Meet The Hogan Judges
By Chairman Bush
A few days ago, I had the opportunity to speak with two Montgomery County Judges – both recently appointed by Governor Hogan – who are up for election in 2020. During a Presidential Election year, it can be easy to forget how critical these local, nonpartisan elections are. And as a practicing attorney, I’ve seen enough to know what makes a good judge and what doesn’t. A good judge is experienced, and shows respect to the people who appear before them. Also, a good judge doesn’t need to be a judge to feel respected or successful, but already brings success and respect to the bench with them.
Judge Bibi Berry has been practicing family law for nineteen years, since graduating from Georgetown in 2001, and was most recently an equity shareholder at Paley Rothman.
Judge Michael McAuliffe (also a Georgetown Alum) has been practicing law for thirty-two years and was most recently a partner at with the firm of Ethridge, Quinn, Kemp, McAuliffe, Rowan & Hartinger.
Judge McAuliffe told me that he has tried nearly every kind of case, and has represented individuals, small businesses, and some large businesses. But he can still recognize that the most important thing is to treat everyone as an individual and every case as its own. “I will never assume that I have tried so many cases that I know your case before hearing it,” he told me.
Judge Berry previously served as Family Division Magistrate for the Circuit Court for Montgomery County starting in 2017. She told me that many of the people who appear before her are unrepresented, and she has learned how to build trust with people who are unfamiliar with the system. Simple things, she said, like making sure there is fresh ice water for the parties or by remembering litigants’ names, shows that she respects and values them as individuals.
Judge McAuliffe told me some of his family’s story. His grandfather came to the United States from a dirt-poor part of County Kerry in Ireland, worked hard and was able to send his son to college. Part of Judge McAuliffe’s motivation in seeking the nomination was a desire to give back the country that has given him and his family so much opportunity.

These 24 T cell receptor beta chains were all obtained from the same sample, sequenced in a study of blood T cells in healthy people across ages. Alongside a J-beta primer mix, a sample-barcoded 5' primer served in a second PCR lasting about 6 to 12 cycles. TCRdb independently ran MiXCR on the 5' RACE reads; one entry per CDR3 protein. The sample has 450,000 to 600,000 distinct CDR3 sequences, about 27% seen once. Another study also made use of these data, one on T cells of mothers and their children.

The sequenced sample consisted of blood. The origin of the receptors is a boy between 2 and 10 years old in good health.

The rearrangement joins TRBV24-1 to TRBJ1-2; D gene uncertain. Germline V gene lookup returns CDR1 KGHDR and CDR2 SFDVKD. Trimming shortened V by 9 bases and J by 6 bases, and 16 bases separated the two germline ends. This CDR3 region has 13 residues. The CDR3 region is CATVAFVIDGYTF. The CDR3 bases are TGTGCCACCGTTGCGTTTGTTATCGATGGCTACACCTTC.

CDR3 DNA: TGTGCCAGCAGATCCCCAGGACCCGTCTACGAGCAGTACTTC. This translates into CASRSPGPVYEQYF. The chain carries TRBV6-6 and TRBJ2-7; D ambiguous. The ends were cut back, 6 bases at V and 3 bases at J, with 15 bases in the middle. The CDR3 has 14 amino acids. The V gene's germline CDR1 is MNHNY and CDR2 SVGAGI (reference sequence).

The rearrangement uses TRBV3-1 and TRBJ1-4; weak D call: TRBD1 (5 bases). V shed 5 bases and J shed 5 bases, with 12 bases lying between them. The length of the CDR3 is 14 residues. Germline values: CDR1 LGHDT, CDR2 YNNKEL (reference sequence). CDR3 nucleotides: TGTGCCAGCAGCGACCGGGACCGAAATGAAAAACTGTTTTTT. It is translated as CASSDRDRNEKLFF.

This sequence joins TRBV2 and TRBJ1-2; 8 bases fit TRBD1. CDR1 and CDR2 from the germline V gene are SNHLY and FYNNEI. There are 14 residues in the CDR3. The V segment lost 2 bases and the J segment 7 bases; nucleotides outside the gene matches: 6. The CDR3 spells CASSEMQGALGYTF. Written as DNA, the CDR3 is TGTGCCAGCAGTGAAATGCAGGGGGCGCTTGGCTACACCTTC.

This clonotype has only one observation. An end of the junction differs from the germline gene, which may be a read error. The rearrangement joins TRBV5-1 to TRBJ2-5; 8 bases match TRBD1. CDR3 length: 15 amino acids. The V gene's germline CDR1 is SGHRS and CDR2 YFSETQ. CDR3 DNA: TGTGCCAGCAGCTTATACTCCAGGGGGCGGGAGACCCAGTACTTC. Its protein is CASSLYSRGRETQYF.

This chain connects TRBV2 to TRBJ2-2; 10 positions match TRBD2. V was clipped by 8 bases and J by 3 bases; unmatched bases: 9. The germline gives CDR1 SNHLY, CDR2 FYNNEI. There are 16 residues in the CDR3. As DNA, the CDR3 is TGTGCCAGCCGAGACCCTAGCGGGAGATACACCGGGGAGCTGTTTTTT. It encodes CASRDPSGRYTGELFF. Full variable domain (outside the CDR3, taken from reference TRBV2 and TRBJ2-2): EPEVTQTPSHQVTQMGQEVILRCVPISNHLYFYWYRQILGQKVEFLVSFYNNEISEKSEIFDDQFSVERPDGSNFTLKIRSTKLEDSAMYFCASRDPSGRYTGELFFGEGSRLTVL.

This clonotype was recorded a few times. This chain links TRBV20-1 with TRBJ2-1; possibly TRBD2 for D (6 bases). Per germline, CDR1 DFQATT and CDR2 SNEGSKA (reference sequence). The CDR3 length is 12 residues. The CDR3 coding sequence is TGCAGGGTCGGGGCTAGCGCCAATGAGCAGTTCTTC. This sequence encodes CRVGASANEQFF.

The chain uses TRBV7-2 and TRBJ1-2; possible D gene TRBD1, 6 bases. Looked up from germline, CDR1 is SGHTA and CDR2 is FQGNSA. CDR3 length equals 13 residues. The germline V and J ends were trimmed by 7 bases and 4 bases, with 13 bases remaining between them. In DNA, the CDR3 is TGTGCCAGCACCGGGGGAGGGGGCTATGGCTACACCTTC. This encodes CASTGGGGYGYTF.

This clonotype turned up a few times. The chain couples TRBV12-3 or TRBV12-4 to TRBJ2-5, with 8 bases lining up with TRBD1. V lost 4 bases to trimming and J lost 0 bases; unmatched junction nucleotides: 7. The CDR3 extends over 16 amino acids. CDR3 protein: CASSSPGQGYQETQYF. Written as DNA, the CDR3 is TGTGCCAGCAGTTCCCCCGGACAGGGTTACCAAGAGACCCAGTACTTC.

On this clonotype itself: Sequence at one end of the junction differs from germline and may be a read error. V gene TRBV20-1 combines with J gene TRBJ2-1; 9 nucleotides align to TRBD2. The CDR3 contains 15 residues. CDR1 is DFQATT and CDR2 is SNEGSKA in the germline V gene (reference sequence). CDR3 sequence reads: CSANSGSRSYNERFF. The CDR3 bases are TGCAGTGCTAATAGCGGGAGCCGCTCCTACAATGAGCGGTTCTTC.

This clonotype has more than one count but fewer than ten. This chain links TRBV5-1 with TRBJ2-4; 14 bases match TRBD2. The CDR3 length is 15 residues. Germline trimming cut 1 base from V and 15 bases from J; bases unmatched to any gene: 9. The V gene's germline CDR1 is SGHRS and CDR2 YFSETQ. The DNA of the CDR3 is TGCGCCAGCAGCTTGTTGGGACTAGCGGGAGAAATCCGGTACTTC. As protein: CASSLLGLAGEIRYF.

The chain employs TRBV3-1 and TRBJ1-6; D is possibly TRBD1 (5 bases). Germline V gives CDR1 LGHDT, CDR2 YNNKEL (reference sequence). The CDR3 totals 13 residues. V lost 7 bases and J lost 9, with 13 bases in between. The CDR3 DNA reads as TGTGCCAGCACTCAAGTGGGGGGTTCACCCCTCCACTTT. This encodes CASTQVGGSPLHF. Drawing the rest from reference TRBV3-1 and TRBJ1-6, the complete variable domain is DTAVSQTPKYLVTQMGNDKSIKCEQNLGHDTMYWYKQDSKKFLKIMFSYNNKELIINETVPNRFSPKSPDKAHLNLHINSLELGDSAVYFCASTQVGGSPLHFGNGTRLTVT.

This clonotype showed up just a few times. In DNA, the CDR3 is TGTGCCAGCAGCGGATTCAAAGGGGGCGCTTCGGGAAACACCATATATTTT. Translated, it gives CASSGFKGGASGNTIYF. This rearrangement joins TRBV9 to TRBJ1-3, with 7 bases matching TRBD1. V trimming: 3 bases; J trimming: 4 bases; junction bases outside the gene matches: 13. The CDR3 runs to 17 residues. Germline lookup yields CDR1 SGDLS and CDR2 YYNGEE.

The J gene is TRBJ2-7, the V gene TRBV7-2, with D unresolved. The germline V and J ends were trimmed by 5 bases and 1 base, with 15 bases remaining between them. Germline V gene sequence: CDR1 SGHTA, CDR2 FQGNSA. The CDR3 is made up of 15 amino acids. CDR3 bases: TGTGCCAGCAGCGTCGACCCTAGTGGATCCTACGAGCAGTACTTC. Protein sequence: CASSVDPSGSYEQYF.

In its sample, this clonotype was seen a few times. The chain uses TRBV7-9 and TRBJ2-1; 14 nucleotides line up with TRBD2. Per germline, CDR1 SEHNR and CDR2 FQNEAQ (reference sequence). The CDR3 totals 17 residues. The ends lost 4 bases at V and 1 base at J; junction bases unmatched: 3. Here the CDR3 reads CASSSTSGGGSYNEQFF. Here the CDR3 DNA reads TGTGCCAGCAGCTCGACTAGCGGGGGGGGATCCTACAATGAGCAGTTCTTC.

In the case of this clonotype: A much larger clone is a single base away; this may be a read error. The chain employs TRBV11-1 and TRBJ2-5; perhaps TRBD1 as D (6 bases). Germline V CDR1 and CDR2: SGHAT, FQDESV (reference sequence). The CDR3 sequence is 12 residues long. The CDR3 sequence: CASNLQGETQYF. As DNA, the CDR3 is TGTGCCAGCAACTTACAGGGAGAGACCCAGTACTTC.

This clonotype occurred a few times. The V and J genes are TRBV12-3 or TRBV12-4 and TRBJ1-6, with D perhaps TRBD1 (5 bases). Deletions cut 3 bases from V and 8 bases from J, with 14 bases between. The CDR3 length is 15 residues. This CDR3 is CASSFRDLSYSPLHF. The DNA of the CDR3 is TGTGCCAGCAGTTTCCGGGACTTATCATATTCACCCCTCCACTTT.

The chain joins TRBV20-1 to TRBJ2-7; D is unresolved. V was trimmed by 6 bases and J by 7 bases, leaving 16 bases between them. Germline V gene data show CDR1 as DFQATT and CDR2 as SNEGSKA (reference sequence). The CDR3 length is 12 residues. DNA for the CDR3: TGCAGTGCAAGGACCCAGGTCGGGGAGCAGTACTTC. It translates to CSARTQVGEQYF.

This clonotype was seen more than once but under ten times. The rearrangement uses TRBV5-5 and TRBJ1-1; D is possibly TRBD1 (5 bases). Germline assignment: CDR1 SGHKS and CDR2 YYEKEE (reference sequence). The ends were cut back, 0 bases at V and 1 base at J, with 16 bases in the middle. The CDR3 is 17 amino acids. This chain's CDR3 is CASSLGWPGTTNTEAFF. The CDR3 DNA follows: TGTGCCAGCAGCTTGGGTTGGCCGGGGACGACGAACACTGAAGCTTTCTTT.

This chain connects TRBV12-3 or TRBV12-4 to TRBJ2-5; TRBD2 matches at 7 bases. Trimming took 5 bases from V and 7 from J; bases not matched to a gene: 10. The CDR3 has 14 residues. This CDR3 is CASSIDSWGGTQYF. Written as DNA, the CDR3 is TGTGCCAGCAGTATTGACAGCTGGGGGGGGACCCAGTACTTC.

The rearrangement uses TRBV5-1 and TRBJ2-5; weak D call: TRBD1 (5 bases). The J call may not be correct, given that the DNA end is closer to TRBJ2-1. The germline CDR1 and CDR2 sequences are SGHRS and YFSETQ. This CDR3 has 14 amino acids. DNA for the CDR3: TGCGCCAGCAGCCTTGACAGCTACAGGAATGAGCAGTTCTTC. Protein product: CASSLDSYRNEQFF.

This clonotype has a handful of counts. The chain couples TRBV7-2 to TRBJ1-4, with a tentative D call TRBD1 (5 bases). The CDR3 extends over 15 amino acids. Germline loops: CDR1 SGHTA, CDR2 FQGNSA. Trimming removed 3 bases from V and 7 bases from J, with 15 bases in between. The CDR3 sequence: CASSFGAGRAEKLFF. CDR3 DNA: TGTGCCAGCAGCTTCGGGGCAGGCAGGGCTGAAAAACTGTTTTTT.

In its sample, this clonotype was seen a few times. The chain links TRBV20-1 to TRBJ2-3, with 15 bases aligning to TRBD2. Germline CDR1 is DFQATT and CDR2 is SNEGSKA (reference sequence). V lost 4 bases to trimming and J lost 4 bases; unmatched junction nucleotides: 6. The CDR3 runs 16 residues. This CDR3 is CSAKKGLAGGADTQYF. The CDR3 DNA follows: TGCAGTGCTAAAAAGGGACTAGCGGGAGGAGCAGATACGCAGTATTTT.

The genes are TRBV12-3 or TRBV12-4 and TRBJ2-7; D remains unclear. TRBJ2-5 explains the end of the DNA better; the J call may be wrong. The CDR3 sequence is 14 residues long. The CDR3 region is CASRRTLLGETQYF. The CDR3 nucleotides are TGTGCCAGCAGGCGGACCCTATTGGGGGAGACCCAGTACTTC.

Both Judges agreed that one of the most critical traits of a good Judge is timeliness. I can personally vouch for this. When a Judge takes the bench 40 minutes late, people in the courtroom seem notably less respectful than when a judge is on time. Like many other situations, the culture of a courtroom comes from the top, and when a judge shows people that he respects them and their time, the judge receives more respect in return. So important is this to Judge Berry that she was able to recall the most minute details of the two occasions (in three years as a Magistrate) that traffic accidents caused her to be late.
Something else I like about Judge Berry is that she brings a diversity of experience to the bench. Unlike most judges, Judge Berry started her career as a paralegal and took evening classes to earn her law degree, all while raising her daughter on her own. It is uncommon, but highly beneficial, for a judge to understand the practical realities of juggling childcare, work, and everything else.
Lastly, both Judges gave me the same answer to my question about what aspect of being a judge they find most challenging. Custody decisions, they said, are the most challenging because of the enormous responsibility of making momentous decisions for an innocent child. To me, there is no more important trait for a Judge than to be aware of the awesome power that they have, and the long-lasting impact their decisions can have on others.
In all, Governor Hogan has appointed (or re-appointed) four Judges who will be on the ballot in the primary election. I strongly urge you to support them on April 28th.